Health and Fitness: “It’s Like Internet Security — It’s a Journey”

With indoor walking trails, a full service gym and nutritious meals readily available, the ability to make healthy choices isn’t exactly tough at the Castle, Rackspace’s main office in San Antonio.

But the truth is, lots of us don’t make those healthy choices. The free soda here at the Castle is considered a major perk, consumed by many. Like the rest of the country, too many of us are overweight, or too sedentary for our own good.

In an effort to motivate Rackers to take wellness more seriously, Rack Health held its first Health & Wellness Expo last week, complete with speaker sessions, vendor booths and — hey, gotta get ’em in the door — a lot of swag.

“This is a way to say, in a big way, that health and wellness matter,” said Sharon Noneman, Rackspace’s director of benefits. “We’re not just going to tell people this is important any more. We’re going to show them.”

Rackspace co-founder Dirk Elmendorf and Crossfit founder Greg Glassman kicked off the event, each driving home the importance of fitness, as well as a holistic approach to health and wellness.

Elmendorf shared the personal journey he undertook to “beat the family plan,” which, based on his father’s medical history, included ongoing weight problems and a heart attack by the time he was in his 50s.

“It was not my destiny to die at 56,” he told the crowd, “It was actually my choice. I just didn’t realize I was making that choice every single day.”

To turn things around, Elmendorf changed his entire diet, began doing yoga and, embracing what he termed the “complete opposite of yoga,” began doing Crossfit. He went on to drop more than 100 pounds and has considerably reduced his risk of cardiovascular trouble.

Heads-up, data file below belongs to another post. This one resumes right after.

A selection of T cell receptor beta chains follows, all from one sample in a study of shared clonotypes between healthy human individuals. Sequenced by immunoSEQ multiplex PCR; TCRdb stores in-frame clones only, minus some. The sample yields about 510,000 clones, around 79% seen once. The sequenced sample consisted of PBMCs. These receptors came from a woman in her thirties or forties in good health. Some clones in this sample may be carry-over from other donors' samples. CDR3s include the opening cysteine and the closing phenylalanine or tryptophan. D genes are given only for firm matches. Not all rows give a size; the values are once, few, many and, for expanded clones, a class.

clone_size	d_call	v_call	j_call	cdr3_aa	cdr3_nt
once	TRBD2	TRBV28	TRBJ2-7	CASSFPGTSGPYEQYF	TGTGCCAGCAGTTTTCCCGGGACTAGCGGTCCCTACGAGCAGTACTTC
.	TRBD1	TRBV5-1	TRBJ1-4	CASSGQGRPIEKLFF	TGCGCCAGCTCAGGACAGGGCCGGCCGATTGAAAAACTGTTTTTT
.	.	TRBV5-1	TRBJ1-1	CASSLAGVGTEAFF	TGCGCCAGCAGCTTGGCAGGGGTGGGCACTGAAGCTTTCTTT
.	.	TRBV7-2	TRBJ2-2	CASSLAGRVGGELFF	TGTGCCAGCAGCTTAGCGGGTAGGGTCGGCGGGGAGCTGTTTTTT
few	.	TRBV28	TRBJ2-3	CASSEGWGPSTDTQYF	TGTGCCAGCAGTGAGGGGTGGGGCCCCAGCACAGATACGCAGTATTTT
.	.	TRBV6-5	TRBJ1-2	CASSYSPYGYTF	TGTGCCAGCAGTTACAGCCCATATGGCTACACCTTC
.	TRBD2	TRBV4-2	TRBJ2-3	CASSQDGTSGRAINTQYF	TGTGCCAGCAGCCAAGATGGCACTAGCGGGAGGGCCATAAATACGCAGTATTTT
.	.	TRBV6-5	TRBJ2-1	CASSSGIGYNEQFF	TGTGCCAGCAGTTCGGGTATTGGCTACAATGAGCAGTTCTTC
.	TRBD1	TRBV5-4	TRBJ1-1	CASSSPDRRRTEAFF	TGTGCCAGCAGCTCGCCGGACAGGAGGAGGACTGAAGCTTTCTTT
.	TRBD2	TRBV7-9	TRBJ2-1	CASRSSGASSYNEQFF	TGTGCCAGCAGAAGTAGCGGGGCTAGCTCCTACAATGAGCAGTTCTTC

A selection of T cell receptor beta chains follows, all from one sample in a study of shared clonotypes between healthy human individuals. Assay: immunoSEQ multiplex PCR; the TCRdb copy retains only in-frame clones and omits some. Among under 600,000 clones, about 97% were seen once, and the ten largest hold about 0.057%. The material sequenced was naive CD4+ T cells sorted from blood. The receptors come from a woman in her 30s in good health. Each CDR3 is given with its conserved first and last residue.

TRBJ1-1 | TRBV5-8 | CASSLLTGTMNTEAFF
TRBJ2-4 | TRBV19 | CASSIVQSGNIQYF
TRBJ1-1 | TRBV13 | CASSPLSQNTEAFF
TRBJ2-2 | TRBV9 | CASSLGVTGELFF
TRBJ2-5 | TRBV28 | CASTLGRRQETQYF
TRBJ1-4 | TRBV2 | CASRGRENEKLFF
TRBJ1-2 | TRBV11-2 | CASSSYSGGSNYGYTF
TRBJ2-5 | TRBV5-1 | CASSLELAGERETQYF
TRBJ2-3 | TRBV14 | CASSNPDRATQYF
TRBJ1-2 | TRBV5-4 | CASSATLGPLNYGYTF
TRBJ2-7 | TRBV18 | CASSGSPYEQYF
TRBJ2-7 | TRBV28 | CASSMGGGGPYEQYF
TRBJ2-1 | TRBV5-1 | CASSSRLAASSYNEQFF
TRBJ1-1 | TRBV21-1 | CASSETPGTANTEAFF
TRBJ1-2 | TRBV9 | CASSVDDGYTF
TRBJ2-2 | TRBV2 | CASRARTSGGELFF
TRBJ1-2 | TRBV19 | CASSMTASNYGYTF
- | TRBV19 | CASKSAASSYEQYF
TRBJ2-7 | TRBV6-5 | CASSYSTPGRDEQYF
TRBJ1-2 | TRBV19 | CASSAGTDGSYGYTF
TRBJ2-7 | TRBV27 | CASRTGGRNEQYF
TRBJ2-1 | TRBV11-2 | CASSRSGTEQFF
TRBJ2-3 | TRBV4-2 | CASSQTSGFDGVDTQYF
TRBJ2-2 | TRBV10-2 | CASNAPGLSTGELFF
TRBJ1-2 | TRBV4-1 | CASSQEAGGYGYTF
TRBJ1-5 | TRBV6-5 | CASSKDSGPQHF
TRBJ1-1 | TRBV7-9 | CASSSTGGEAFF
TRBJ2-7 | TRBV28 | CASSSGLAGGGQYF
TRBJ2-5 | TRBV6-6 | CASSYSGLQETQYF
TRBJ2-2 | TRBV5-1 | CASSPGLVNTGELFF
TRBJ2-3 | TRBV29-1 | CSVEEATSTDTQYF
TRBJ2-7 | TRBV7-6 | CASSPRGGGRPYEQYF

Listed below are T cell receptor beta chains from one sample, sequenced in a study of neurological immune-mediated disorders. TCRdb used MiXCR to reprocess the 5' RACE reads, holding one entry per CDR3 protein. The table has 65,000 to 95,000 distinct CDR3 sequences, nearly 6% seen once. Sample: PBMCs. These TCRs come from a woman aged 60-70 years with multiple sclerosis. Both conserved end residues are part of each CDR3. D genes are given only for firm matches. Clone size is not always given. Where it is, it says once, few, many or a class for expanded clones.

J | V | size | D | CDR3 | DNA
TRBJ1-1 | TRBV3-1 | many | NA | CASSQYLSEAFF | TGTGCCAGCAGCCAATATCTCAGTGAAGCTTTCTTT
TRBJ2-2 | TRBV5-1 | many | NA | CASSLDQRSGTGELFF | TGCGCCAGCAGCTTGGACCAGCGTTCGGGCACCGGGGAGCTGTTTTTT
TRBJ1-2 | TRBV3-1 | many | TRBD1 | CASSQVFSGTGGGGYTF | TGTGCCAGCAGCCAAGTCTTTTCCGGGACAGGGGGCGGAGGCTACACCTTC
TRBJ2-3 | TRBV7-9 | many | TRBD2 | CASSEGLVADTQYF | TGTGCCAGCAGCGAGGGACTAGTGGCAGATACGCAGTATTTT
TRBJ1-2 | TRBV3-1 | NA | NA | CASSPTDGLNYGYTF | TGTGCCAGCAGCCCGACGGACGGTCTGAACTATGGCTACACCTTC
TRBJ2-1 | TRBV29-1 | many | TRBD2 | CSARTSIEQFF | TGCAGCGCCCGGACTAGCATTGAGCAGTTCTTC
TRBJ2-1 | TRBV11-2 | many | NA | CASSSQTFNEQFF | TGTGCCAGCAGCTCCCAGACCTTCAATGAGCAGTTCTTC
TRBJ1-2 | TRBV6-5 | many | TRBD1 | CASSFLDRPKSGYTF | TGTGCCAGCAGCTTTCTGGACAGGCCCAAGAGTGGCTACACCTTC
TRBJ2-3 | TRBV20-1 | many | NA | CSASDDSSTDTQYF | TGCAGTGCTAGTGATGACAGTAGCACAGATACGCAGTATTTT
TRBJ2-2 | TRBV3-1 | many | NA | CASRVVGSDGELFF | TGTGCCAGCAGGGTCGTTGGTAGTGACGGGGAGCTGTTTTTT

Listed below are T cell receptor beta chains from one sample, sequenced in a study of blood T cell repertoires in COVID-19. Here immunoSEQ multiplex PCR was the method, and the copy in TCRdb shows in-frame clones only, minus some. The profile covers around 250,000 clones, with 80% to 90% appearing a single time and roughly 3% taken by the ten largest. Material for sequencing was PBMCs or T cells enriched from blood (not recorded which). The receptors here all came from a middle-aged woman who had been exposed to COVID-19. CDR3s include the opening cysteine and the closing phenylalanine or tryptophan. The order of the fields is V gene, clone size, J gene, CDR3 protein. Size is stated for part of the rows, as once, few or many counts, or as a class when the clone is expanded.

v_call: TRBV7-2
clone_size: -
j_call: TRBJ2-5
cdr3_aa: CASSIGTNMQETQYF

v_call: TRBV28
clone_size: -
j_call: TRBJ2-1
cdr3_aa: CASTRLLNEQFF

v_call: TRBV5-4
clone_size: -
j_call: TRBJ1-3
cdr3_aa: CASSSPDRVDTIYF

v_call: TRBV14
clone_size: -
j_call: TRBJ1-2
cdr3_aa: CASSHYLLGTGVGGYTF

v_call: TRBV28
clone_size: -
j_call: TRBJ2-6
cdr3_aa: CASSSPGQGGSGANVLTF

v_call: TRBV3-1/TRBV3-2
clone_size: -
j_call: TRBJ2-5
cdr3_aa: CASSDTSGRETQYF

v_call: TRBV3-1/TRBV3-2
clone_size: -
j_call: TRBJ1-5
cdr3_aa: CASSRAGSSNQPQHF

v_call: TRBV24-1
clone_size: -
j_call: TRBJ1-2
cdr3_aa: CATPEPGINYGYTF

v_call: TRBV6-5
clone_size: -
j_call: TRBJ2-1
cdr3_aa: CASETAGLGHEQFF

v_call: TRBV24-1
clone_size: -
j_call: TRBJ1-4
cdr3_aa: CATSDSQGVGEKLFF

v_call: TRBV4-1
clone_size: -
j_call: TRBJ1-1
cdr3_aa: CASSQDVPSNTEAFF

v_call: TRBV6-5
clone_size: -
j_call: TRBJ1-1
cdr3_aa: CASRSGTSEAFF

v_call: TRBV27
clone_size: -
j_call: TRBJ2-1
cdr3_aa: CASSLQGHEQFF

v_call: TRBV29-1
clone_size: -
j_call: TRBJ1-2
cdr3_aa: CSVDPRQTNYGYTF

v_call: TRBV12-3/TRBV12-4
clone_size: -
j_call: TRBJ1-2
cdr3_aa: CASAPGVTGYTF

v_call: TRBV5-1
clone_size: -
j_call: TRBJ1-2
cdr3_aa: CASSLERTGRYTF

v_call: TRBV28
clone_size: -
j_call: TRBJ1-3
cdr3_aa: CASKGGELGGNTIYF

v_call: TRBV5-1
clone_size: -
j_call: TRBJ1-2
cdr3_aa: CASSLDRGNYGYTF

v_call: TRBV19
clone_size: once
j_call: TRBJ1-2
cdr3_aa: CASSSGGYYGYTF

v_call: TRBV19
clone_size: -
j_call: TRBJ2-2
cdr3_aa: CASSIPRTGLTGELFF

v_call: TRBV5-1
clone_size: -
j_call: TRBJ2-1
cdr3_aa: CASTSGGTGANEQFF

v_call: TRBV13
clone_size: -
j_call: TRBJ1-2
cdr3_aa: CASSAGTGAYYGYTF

He emphasized that it wasn’t a quick turnaround.

“Health, fitness and wellness is not a destination,” he said. “It’s like Internet security — it’s a journey.”

Glassman, who opened the first Crossfit gym in Santa Cruz, California in 1995,  echoed Elmendorf’s sentiments, noting that exercise alone isn’t enough — the right diet is also crucial.

He said when he started Crossfit, which offers short, intense and largely varied workouts, “there were really two other things out there — long distance running and body building.”

Neither, he said, offered the full range of motion necessary for people trying to get fit.

Glassman gave a nod to 8808 Crossfit, a Crossfit affiliate for Rackspace employees that offers sessions in San Antonio as well as at other Rackspace offices and data centers worldwide.

After the speakers were done, an inspired crowd headed to the expo area, which included more than 30 benefit, health, wellness, fitness and nutrition exhibitors. With more than 200 Rackers in attendance at the start, and more trickling in throughout the day, Noneman branded the first Health & Wellness Expo a success.

“But it’s just the beginning,” she said. “This is just the first of events like these as well as other initiatives to get Rackers motivated.”


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